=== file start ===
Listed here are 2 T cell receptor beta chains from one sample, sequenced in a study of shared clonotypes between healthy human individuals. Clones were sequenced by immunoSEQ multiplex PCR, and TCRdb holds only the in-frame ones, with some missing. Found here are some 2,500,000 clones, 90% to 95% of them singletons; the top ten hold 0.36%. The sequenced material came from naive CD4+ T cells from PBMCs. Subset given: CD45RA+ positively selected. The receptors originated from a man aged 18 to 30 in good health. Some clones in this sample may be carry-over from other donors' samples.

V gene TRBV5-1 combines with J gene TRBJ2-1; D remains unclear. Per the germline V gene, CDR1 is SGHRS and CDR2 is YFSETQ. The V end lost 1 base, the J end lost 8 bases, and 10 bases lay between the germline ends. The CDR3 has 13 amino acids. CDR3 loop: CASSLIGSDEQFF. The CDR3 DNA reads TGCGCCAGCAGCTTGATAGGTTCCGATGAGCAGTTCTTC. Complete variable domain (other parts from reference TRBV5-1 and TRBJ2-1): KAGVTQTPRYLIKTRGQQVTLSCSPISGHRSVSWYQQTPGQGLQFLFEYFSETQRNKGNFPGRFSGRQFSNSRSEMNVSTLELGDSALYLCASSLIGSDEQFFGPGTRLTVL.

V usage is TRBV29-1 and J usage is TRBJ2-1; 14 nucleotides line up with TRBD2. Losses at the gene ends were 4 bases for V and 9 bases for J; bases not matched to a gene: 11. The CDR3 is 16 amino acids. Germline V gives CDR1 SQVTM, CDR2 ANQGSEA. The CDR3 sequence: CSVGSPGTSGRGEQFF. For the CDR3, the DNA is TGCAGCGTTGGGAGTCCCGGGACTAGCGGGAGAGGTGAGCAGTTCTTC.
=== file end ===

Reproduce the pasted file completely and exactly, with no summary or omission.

Listed here are 2 T cell receptor beta chains from one sample, sequenced in a study of shared clonotypes between healthy human individuals. Clones were sequenced by immunoSEQ multiplex PCR, and TCRdb holds only the in-frame ones, with some missing. Found here are some 2,500,000 clones, 90% to 95% of them singletons; the top ten hold 0.36%. The sequenced material came from naive CD4+ T cells from PBMCs. Subset given: CD45RA+ positively selected. The receptors originated from a man aged 18 to 30 in good health. Some clones in this sample may be carry-over from other donors' samples.

V gene TRBV5-1 combines with J gene TRBJ2-1; D remains unclear. Per the germline V gene, CDR1 is SGHRS and CDR2 is YFSETQ. The V end lost 1 base, the J end lost 8 bases, and 10 bases lay between the germline ends. The CDR3 has 13 amino acids. CDR3 loop: CASSLIGSDEQFF. The CDR3 DNA reads TGCGCCAGCAGCTTGATAGGTTCCGATGAGCAGTTCTTC. Complete variable domain (other parts from reference TRBV5-1 and TRBJ2-1): KAGVTQTPRYLIKTRGQQVTLSCSPISGHRSVSWYQQTPGQGLQFLFEYFSETQRNKGNFPGRFSGRQFSNSRSEMNVSTLELGDSALYLCASSLIGSDEQFFGPGTRLTVL.

V usage is TRBV29-1 and J usage is TRBJ2-1; 14 nucleotides line up with TRBD2. Losses at the gene ends were 4 bases for V and 9 bases for J; bases not matched to a gene: 11. The CDR3 is 16 amino acids. Germline V gives CDR1 SQVTM, CDR2 ANQGSEA. The CDR3 sequence: CSVGSPGTSGRGEQFF. For the CDR3, the DNA is TGCAGCGTTGGGAGTCCCGGGACTAGCGGGAGAGGTGAGCAGTTCTTC.